For many business owners, hiring their first salesperson can be a frightening prospect. Will he or she understand the intricacies of merchant accounts? Will the cost of hiring someone new be worth it? Will the new hire be able to streamline the company’s credit card processing? Such uncertainties cannot always be answered completely, but some careful planning will make hiring salesperson number one a smoother endeavor.
1) Verify that this is the right time to bring someone on.
For many, a business launch represents the culmination of years of hard work. There may be a tendency to move too quickly in some areas. Alternatively, fear may prevent some entrepreneurs from taking necessary calculated risks. A business owner must try not to bring a salesperson on either too early or too late. Careful evaluation of one’s business plan and budget constraints is an essential step before putting out a call for sales candidates.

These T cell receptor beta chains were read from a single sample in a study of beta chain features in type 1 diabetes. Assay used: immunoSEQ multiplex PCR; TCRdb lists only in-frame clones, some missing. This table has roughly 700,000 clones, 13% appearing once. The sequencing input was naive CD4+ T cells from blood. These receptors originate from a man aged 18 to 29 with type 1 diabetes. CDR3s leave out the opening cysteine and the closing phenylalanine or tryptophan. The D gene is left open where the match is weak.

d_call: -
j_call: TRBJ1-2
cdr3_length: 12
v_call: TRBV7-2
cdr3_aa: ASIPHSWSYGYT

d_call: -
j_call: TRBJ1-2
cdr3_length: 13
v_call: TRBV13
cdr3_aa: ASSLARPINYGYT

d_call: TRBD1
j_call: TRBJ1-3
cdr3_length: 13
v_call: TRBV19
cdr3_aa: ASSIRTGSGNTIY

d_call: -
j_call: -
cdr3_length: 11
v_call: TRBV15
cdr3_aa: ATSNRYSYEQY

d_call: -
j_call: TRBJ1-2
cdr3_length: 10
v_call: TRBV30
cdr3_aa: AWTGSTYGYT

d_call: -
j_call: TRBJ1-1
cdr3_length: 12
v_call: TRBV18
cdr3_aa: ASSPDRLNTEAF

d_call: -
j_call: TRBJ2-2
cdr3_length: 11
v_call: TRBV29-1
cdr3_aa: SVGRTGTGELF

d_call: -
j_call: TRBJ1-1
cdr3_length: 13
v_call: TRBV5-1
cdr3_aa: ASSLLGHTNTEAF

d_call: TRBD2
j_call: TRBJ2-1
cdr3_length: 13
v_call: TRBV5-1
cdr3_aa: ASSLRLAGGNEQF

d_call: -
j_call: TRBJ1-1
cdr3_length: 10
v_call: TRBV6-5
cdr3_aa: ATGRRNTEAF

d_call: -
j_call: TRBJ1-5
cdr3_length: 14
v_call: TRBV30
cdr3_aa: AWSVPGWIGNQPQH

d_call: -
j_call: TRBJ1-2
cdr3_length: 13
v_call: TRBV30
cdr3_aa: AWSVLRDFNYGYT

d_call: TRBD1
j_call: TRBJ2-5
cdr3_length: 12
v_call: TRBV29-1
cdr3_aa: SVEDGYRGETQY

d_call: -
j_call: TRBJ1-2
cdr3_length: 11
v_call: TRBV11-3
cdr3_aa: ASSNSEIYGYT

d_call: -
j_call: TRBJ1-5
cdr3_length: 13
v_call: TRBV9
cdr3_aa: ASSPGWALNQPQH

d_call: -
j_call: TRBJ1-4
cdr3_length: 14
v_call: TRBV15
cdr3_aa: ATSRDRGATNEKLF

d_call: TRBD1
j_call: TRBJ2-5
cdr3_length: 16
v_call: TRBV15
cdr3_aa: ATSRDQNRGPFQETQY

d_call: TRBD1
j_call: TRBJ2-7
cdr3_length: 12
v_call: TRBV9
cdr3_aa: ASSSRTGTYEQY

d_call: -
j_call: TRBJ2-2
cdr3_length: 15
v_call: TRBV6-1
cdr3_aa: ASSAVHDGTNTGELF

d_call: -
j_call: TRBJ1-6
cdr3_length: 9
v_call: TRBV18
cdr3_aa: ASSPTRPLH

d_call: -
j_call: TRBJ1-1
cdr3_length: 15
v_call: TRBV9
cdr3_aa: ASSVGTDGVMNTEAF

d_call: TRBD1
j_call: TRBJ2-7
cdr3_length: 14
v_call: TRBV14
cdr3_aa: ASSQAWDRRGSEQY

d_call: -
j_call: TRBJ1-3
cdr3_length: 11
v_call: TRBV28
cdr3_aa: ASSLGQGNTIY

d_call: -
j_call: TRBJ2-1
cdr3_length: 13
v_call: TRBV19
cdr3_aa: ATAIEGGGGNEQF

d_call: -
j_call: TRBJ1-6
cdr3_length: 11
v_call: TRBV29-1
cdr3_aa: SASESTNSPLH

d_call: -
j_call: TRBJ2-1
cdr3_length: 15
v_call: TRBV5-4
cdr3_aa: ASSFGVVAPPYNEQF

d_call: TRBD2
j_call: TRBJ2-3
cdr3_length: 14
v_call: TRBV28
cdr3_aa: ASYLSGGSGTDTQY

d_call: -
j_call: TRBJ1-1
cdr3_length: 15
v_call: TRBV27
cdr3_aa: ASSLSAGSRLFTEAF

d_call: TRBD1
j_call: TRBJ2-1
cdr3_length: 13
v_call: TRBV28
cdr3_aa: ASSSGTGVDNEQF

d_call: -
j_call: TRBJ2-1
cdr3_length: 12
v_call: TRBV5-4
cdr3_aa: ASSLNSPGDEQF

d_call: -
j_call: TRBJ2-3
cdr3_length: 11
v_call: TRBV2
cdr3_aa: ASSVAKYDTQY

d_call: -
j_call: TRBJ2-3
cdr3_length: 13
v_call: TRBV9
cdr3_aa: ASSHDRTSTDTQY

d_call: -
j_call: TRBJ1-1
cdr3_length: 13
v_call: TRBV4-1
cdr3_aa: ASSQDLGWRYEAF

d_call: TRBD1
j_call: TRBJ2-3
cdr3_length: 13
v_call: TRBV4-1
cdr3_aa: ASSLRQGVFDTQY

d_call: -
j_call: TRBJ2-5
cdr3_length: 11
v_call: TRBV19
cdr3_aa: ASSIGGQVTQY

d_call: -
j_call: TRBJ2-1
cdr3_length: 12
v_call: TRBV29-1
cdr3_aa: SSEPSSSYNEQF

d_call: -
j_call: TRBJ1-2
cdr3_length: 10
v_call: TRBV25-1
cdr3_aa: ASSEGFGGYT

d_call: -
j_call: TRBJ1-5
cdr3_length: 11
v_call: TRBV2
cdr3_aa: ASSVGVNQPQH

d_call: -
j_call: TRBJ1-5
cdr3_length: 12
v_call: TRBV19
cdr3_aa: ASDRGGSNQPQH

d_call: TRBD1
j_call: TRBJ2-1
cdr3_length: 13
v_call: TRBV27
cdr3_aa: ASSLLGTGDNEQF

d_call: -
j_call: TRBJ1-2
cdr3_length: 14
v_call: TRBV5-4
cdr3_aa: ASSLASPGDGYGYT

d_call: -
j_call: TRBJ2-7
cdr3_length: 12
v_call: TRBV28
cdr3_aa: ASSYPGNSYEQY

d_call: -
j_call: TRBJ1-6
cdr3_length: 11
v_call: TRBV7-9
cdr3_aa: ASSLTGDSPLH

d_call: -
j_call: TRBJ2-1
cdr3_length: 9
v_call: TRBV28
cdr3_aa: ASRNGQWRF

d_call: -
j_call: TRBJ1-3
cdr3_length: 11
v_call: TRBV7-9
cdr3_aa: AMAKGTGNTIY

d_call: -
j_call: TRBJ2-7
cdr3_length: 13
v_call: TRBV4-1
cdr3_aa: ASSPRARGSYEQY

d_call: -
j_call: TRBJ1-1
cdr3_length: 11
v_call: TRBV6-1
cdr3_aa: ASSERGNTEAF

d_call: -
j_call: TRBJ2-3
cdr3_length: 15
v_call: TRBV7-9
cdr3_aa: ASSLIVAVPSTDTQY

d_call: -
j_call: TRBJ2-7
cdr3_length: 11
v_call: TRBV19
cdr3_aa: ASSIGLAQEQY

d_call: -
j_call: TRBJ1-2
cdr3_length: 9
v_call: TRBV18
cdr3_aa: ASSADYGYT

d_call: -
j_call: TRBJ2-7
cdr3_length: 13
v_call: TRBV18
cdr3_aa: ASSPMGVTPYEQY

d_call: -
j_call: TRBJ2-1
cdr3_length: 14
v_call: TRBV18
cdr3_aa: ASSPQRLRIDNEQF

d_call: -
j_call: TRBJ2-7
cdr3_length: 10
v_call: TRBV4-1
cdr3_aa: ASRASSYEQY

2) Decide on the salary and commissions structure.
There are two main ways to pay a salesperson: salary or commissions. Both methods have their advantages and disadvantages. A salesperson who is paid a hefty salary in lieu of commissions may become complacent and not work hard enough to court new clients. On the other hand, a salesperson who gets the bulk of his or her pay through commissions may become desperate for money and place undue pressure on potential clients as a result. Such pressure could negatively impact a company’s image.
3) Consider candidates with solid past performance.
Business owners may get the best results by selecting proven sales leaders. Someone with a verified history of past sales will undoubtedly perform well. On the other hand, such candidates tend to command higher salaries. A recent college graduate with something to prove might also be a good choice.
4) Quiz each candidate on the technical side of sales.
No matter if a potential salesperson is proven or not, he or she should be fluent in technical aspects such as credit card processing and the structure of merchant accounts. When untrained salespeople are hired, time should be spent training them.